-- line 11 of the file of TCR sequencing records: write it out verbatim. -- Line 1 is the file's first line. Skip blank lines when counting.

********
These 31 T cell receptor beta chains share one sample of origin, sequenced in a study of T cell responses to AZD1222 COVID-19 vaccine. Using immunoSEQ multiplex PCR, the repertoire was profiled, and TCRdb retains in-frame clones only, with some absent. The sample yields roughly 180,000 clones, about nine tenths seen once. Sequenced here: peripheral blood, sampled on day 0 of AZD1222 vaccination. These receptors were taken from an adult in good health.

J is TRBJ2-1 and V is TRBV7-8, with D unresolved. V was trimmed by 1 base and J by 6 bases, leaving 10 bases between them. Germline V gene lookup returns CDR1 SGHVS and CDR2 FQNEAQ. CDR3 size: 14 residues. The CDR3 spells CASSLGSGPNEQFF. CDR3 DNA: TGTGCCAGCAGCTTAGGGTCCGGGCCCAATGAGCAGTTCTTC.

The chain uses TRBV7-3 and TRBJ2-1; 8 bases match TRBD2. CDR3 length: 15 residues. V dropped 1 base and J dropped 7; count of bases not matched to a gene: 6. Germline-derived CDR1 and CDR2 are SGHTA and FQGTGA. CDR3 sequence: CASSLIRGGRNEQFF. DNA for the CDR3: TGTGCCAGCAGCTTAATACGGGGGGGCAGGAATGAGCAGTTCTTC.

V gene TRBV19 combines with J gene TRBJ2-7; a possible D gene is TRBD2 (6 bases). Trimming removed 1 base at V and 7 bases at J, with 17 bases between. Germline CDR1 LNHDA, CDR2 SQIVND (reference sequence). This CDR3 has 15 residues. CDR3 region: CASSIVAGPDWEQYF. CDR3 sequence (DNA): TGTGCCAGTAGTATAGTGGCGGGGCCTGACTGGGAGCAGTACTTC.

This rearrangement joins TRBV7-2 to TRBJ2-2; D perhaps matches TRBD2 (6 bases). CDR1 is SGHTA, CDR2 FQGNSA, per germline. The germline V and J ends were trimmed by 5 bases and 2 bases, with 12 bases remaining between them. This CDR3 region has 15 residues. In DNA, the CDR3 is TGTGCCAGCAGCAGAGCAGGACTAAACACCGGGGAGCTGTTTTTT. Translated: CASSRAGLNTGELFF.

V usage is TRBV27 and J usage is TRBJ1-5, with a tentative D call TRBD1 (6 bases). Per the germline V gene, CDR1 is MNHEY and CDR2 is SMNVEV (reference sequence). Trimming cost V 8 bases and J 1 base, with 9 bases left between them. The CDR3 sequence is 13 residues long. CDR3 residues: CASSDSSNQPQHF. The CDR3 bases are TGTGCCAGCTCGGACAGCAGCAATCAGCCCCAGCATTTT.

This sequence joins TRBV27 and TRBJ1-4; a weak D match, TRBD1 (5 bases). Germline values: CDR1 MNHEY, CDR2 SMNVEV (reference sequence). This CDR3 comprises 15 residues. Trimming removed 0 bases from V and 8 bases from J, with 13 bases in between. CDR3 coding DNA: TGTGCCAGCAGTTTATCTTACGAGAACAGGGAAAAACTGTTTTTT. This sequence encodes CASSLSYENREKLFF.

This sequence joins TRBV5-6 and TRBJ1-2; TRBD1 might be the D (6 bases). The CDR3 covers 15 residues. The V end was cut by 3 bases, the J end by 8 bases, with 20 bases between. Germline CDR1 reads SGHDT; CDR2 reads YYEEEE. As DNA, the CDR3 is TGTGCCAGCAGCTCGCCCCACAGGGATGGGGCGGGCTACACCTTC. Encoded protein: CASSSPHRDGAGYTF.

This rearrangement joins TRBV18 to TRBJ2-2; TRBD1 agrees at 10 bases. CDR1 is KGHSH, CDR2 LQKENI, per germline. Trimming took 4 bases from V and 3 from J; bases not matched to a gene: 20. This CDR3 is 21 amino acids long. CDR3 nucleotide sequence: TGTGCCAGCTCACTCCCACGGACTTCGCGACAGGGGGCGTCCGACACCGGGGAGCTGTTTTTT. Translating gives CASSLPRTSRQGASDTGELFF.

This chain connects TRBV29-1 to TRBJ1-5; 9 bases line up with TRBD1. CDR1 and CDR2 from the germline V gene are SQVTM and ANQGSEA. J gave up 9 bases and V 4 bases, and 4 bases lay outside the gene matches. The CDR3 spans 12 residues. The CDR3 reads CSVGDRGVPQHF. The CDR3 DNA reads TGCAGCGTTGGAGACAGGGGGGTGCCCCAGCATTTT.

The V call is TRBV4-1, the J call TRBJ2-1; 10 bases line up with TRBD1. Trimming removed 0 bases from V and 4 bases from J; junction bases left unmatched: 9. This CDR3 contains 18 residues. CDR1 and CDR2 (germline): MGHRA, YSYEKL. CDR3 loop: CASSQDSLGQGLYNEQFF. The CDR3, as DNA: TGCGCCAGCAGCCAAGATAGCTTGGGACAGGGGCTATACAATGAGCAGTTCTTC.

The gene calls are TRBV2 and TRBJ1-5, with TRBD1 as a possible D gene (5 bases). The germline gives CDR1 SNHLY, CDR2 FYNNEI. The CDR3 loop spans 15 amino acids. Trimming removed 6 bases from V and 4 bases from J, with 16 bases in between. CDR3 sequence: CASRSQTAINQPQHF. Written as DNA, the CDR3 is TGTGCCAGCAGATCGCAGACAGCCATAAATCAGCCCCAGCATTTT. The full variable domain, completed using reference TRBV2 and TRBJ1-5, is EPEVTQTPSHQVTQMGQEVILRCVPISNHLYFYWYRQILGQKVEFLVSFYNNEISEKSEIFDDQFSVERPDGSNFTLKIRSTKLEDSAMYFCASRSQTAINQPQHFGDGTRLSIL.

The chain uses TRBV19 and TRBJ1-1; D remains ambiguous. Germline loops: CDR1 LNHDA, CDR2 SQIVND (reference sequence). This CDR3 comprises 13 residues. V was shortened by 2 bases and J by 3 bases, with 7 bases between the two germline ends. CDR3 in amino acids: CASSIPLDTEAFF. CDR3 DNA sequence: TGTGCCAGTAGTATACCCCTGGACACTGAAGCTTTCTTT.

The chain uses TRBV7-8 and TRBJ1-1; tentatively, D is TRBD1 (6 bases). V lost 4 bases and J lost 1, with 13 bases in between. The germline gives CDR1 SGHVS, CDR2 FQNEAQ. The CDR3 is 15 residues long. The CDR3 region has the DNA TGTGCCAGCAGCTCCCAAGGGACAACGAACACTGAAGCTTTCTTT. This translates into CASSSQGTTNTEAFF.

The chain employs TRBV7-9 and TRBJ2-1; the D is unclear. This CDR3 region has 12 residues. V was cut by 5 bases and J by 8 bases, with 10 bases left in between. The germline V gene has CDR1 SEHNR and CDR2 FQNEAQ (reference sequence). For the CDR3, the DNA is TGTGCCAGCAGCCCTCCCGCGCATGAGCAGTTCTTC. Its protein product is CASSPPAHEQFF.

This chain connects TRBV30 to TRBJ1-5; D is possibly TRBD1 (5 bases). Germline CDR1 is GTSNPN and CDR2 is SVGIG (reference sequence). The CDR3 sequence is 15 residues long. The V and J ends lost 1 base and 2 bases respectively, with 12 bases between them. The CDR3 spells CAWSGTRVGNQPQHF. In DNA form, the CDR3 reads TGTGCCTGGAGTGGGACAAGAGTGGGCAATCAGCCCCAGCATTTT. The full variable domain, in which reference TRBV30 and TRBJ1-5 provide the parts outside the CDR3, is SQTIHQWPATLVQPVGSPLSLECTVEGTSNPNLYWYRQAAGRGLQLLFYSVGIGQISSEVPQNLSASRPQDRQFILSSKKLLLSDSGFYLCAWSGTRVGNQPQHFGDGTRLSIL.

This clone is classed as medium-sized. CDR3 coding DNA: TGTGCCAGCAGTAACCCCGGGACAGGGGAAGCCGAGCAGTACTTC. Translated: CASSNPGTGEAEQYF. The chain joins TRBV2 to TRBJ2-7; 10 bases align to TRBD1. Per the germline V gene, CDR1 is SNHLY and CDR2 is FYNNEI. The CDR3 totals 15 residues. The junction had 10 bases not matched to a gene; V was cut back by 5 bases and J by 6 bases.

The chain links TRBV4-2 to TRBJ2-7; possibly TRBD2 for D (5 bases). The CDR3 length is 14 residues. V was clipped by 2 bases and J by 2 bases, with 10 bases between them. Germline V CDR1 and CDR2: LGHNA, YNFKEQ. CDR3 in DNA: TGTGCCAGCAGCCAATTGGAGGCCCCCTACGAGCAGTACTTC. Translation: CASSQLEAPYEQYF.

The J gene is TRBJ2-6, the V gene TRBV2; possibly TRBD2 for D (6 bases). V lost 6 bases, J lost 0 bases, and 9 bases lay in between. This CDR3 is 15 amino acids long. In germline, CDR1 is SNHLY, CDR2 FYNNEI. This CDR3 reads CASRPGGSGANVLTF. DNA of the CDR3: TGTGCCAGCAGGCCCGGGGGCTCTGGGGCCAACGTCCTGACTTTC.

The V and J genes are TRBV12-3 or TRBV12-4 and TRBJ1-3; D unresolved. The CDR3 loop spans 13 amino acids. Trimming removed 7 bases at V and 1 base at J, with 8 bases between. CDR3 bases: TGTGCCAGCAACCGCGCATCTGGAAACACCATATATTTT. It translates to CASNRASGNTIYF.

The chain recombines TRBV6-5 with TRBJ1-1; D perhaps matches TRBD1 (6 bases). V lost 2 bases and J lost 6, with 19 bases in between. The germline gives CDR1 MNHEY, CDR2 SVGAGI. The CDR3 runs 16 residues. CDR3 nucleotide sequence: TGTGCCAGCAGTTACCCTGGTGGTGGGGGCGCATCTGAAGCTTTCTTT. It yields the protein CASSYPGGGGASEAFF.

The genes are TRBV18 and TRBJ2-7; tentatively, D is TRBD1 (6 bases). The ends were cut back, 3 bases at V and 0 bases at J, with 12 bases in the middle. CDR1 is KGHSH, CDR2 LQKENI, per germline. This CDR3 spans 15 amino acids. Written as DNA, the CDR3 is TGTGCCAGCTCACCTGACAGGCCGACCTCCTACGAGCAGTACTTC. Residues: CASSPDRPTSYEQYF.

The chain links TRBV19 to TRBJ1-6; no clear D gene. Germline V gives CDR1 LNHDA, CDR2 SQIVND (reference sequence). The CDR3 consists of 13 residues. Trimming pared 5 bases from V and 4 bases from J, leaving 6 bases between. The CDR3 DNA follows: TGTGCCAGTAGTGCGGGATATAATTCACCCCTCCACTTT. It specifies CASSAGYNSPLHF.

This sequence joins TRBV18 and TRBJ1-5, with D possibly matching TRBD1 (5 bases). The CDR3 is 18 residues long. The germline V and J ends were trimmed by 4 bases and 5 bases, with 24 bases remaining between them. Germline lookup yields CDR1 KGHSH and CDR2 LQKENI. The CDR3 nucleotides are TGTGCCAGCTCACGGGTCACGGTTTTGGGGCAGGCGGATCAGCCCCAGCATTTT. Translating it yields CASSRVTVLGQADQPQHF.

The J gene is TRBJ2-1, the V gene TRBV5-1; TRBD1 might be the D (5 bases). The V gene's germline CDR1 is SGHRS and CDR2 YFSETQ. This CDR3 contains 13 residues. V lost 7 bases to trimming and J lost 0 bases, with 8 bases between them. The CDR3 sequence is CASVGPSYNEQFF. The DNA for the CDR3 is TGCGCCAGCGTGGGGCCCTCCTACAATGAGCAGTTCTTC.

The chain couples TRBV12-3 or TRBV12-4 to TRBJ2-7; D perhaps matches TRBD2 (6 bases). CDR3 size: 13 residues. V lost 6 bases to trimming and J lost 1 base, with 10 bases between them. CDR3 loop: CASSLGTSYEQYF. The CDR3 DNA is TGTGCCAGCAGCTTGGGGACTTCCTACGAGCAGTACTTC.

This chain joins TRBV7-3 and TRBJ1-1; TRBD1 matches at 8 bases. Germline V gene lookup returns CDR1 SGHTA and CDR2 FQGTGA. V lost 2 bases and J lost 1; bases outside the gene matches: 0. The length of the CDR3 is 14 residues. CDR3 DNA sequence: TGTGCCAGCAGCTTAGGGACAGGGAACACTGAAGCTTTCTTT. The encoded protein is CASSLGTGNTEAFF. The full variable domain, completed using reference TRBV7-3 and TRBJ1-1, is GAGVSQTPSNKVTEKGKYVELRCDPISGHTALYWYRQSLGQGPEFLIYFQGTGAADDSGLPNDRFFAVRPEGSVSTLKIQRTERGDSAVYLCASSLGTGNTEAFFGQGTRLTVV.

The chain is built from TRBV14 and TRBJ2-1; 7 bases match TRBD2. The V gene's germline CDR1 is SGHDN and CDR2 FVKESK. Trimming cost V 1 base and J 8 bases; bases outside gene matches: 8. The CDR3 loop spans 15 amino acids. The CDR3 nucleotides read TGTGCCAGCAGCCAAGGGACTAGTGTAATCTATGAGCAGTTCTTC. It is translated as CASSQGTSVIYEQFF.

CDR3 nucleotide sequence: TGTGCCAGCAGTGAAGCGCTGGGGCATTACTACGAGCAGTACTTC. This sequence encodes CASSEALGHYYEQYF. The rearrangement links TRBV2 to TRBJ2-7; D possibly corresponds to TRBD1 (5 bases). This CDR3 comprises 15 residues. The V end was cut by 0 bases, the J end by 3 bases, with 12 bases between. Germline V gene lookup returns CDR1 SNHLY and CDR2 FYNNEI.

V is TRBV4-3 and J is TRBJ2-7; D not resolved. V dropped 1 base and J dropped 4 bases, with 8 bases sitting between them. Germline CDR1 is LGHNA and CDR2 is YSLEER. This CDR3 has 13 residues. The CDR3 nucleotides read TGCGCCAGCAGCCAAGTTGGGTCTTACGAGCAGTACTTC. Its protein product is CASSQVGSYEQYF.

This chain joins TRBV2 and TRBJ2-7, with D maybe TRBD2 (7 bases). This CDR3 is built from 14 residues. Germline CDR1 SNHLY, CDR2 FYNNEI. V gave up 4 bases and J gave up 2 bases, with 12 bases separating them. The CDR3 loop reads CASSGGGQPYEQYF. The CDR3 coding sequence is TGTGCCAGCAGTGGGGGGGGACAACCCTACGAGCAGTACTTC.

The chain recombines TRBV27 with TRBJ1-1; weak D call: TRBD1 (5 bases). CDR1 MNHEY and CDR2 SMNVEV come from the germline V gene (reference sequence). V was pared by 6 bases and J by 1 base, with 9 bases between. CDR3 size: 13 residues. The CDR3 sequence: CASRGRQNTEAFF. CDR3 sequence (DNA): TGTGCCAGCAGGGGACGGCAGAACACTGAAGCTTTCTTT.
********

The V call is TRBV4-1, the J call TRBJ2-1; 10 bases line up with TRBD1. Trimming removed 0 bases from V and 4 bases from J; junction bases left unmatched: 9. This CDR3 contains 18 residues. CDR1 and CDR2 (germline): MGHRA, YSYEKL. CDR3 loop: CASSQDSLGQGLYNEQFF. The CDR3, as DNA: TGCGCCAGCAGCCAAGATAGCTTGGGACAGGGGCTATACAATGAGCAGTTCTTC.